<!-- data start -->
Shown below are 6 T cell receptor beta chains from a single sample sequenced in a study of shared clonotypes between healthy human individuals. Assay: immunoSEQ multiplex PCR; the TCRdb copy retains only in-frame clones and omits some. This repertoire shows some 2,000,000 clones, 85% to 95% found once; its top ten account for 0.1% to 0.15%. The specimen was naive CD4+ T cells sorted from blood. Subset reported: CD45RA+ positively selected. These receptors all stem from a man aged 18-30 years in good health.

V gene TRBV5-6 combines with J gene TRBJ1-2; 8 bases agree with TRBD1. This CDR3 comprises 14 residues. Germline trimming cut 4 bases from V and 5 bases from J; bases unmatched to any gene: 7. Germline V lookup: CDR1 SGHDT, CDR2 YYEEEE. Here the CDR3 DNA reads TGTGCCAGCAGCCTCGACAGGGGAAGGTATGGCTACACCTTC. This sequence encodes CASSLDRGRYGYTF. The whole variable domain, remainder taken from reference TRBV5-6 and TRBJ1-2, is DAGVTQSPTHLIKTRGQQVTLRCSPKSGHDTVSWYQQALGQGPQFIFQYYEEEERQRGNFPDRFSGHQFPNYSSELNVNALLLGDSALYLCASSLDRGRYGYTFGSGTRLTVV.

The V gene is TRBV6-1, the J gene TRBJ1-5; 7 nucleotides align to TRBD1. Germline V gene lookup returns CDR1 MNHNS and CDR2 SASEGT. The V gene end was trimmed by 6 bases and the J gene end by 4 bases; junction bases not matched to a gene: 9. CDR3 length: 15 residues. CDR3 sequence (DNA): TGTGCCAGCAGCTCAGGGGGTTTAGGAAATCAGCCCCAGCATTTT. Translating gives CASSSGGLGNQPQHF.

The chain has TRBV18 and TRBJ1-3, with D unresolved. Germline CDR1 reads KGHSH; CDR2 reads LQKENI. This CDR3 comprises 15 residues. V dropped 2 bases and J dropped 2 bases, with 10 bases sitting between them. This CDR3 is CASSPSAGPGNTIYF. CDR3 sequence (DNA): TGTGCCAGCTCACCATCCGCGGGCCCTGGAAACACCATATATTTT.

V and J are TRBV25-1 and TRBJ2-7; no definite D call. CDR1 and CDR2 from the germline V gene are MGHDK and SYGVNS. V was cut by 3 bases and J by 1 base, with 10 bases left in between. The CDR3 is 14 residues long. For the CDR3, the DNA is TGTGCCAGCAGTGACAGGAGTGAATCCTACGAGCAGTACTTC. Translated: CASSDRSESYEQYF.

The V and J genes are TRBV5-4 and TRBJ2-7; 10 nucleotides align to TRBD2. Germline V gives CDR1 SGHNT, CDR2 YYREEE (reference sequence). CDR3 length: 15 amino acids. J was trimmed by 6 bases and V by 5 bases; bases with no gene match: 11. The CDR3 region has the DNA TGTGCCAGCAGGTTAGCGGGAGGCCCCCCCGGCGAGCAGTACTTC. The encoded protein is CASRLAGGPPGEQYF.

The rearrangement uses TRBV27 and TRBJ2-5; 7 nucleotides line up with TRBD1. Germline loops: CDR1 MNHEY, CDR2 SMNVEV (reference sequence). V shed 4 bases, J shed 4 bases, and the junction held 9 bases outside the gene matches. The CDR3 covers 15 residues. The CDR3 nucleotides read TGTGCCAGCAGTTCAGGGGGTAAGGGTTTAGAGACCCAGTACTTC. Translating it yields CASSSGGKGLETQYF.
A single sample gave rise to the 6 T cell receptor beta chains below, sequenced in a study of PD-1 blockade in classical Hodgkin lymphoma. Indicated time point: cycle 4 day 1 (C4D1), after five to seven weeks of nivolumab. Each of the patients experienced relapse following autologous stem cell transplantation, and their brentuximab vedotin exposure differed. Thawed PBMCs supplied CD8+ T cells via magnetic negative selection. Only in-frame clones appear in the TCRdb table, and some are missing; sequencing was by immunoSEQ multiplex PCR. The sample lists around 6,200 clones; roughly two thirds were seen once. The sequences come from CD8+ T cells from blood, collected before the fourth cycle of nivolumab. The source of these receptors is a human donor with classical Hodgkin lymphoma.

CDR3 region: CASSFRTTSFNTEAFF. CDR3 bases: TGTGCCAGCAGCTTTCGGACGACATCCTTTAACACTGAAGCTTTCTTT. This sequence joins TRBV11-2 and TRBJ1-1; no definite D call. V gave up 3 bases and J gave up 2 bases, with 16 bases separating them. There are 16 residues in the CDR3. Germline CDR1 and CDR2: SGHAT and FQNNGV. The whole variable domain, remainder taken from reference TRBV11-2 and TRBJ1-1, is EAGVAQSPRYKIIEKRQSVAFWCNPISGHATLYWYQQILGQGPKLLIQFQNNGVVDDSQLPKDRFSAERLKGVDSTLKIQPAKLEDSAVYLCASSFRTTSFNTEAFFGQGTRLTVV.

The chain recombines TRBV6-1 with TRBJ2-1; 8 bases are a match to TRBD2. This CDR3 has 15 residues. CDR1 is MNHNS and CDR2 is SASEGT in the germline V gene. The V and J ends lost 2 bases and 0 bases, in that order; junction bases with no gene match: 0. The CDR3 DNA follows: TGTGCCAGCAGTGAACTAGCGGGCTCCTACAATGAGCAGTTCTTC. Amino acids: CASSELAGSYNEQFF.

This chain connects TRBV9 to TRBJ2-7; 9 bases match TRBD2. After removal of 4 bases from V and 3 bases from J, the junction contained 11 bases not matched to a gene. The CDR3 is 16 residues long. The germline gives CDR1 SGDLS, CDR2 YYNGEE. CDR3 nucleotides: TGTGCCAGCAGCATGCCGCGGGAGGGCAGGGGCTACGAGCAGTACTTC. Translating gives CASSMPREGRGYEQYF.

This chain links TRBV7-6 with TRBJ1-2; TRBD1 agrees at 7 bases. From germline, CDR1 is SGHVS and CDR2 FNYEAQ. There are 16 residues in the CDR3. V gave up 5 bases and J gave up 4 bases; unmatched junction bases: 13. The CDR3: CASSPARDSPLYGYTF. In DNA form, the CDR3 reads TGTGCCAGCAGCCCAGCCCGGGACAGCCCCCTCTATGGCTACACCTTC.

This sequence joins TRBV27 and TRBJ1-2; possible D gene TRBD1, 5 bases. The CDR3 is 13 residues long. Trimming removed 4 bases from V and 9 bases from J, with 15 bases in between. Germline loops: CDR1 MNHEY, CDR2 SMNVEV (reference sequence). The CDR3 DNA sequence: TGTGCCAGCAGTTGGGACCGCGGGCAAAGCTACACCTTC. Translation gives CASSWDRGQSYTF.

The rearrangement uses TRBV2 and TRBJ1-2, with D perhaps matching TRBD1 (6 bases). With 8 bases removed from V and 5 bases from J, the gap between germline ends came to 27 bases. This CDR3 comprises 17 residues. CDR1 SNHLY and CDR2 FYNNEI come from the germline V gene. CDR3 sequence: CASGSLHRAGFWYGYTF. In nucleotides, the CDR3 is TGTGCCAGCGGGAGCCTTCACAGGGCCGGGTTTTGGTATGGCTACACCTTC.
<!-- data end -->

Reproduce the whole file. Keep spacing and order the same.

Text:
Shown below are 6 T cell receptor beta chains from a single sample sequenced in a study of shared clonotypes between healthy human individuals. Assay: immunoSEQ multiplex PCR; the TCRdb copy retains only in-frame clones and omits some. This repertoire shows some 2,000,000 clones, 85% to 95% found once; its top ten account for 0.1% to 0.15%. The specimen was naive CD4+ T cells sorted from blood. Subset reported: CD45RA+ positively selected. These receptors all stem from a man aged 18-30 years in good health.

V gene TRBV5-6 combines with J gene TRBJ1-2; 8 bases agree with TRBD1. This CDR3 comprises 14 residues. Germline trimming cut 4 bases from V and 5 bases from J; bases unmatched to any gene: 7. Germline V lookup: CDR1 SGHDT, CDR2 YYEEEE. Here the CDR3 DNA reads TGTGCCAGCAGCCTCGACAGGGGAAGGTATGGCTACACCTTC. This sequence encodes CASSLDRGRYGYTF. The whole variable domain, remainder taken from reference TRBV5-6 and TRBJ1-2, is DAGVTQSPTHLIKTRGQQVTLRCSPKSGHDTVSWYQQALGQGPQFIFQYYEEEERQRGNFPDRFSGHQFPNYSSELNVNALLLGDSALYLCASSLDRGRYGYTFGSGTRLTVV.

The V gene is TRBV6-1, the J gene TRBJ1-5; 7 nucleotides align to TRBD1. Germline V gene lookup returns CDR1 MNHNS and CDR2 SASEGT. The V gene end was trimmed by 6 bases and the J gene end by 4 bases; junction bases not matched to a gene: 9. CDR3 length: 15 residues. CDR3 sequence (DNA): TGTGCCAGCAGCTCAGGGGGTTTAGGAAATCAGCCCCAGCATTTT. Translating gives CASSSGGLGNQPQHF.

The chain has TRBV18 and TRBJ1-3, with D unresolved. Germline CDR1 reads KGHSH; CDR2 reads LQKENI. This CDR3 comprises 15 residues. V dropped 2 bases and J dropped 2 bases, with 10 bases sitting between them. This CDR3 is CASSPSAGPGNTIYF. CDR3 sequence (DNA): TGTGCCAGCTCACCATCCGCGGGCCCTGGAAACACCATATATTTT.

V and J are TRBV25-1 and TRBJ2-7; no definite D call. CDR1 and CDR2 from the germline V gene are MGHDK and SYGVNS. V was cut by 3 bases and J by 1 base, with 10 bases left in between. The CDR3 is 14 residues long. For the CDR3, the DNA is TGTGCCAGCAGTGACAGGAGTGAATCCTACGAGCAGTACTTC. Translated: CASSDRSESYEQYF.

The V and J genes are TRBV5-4 and TRBJ2-7; 10 nucleotides align to TRBD2. Germline V gives CDR1 SGHNT, CDR2 YYREEE (reference sequence). CDR3 length: 15 amino acids. J was trimmed by 6 bases and V by 5 bases; bases with no gene match: 11. The CDR3 region has the DNA TGTGCCAGCAGGTTAGCGGGAGGCCCCCCCGGCGAGCAGTACTTC. The encoded protein is CASRLAGGPPGEQYF.

The rearrangement uses TRBV27 and TRBJ2-5; 7 nucleotides line up with TRBD1. Germline loops: CDR1 MNHEY, CDR2 SMNVEV (reference sequence). V shed 4 bases, J shed 4 bases, and the junction held 9 bases outside the gene matches. The CDR3 covers 15 residues. The CDR3 nucleotides read TGTGCCAGCAGTTCAGGGGGTAAGGGTTTAGAGACCCAGTACTTC. Translating it yields CASSSGGKGLETQYF.
A single sample gave rise to the 6 T cell receptor beta chains below, sequenced in a study of PD-1 blockade in classical Hodgkin lymphoma. Indicated time point: cycle 4 day 1 (C4D1), after five to seven weeks of nivolumab. Each of the patients experienced relapse following autologous stem cell transplantation, and their brentuximab vedotin exposure differed. Thawed PBMCs supplied CD8+ T cells via magnetic negative selection. Only in-frame clones appear in the TCRdb table, and some are missing; sequencing was by immunoSEQ multiplex PCR. The sample lists around 6,200 clones; roughly two thirds were seen once. The sequences come from CD8+ T cells from blood, collected before the fourth cycle of nivolumab. The source of these receptors is a human donor with classical Hodgkin lymphoma.

CDR3 region: CASSFRTTSFNTEAFF. CDR3 bases: TGTGCCAGCAGCTTTCGGACGACATCCTTTAACACTGAAGCTTTCTTT. This sequence joins TRBV11-2 and TRBJ1-1; no definite D call. V gave up 3 bases and J gave up 2 bases, with 16 bases separating them. There are 16 residues in the CDR3. Germline CDR1 and CDR2: SGHAT and FQNNGV. The whole variable domain, remainder taken from reference TRBV11-2 and TRBJ1-1, is EAGVAQSPRYKIIEKRQSVAFWCNPISGHATLYWYQQILGQGPKLLIQFQNNGVVDDSQLPKDRFSAERLKGVDSTLKIQPAKLEDSAVYLCASSFRTTSFNTEAFFGQGTRLTVV.

The chain recombines TRBV6-1 with TRBJ2-1; 8 bases are a match to TRBD2. This CDR3 has 15 residues. CDR1 is MNHNS and CDR2 is SASEGT in the germline V gene. The V and J ends lost 2 bases and 0 bases, in that order; junction bases with no gene match: 0. The CDR3 DNA follows: TGTGCCAGCAGTGAACTAGCGGGCTCCTACAATGAGCAGTTCTTC. Amino acids: CASSELAGSYNEQFF.

This chain connects TRBV9 to TRBJ2-7; 9 bases match TRBD2. After removal of 4 bases from V and 3 bases from J, the junction contained 11 bases not matched to a gene. The CDR3 is 16 residues long. The germline gives CDR1 SGDLS, CDR2 YYNGEE. CDR3 nucleotides: TGTGCCAGCAGCATGCCGCGGGAGGGCAGGGGCTACGAGCAGTACTTC. Translating gives CASSMPREGRGYEQYF.

This chain links TRBV7-6 with TRBJ1-2; TRBD1 agrees at 7 bases. From germline, CDR1 is SGHVS and CDR2 FNYEAQ. There are 16 residues in the CDR3. V gave up 5 bases and J gave up 4 bases; unmatched junction bases: 13. The CDR3: CASSPARDSPLYGYTF. In DNA form, the CDR3 reads TGTGCCAGCAGCCCAGCCCGGGACAGCCCCCTCTATGGCTACACCTTC.

This sequence joins TRBV27 and TRBJ1-2; possible D gene TRBD1, 5 bases. The CDR3 is 13 residues long. Trimming removed 4 bases from V and 9 bases from J, with 15 bases in between. Germline loops: CDR1 MNHEY, CDR2 SMNVEV (reference sequence). The CDR3 DNA sequence: TGTGCCAGCAGTTGGGACCGCGGGCAAAGCTACACCTTC. Translation gives CASSWDRGQSYTF.

The rearrangement uses TRBV2 and TRBJ1-2, with D perhaps matching TRBD1 (6 bases). With 8 bases removed from V and 5 bases from J, the gap between germline ends came to 27 bases. This CDR3 comprises 17 residues. CDR1 SNHLY and CDR2 FYNNEI come from the germline V gene. CDR3 sequence: CASGSLHRAGFWYGYTF. In nucleotides, the CDR3 is TGTGCCAGCGGGAGCCTTCACAGGGCCGGGTTTTGGTATGGCTACACCTTC.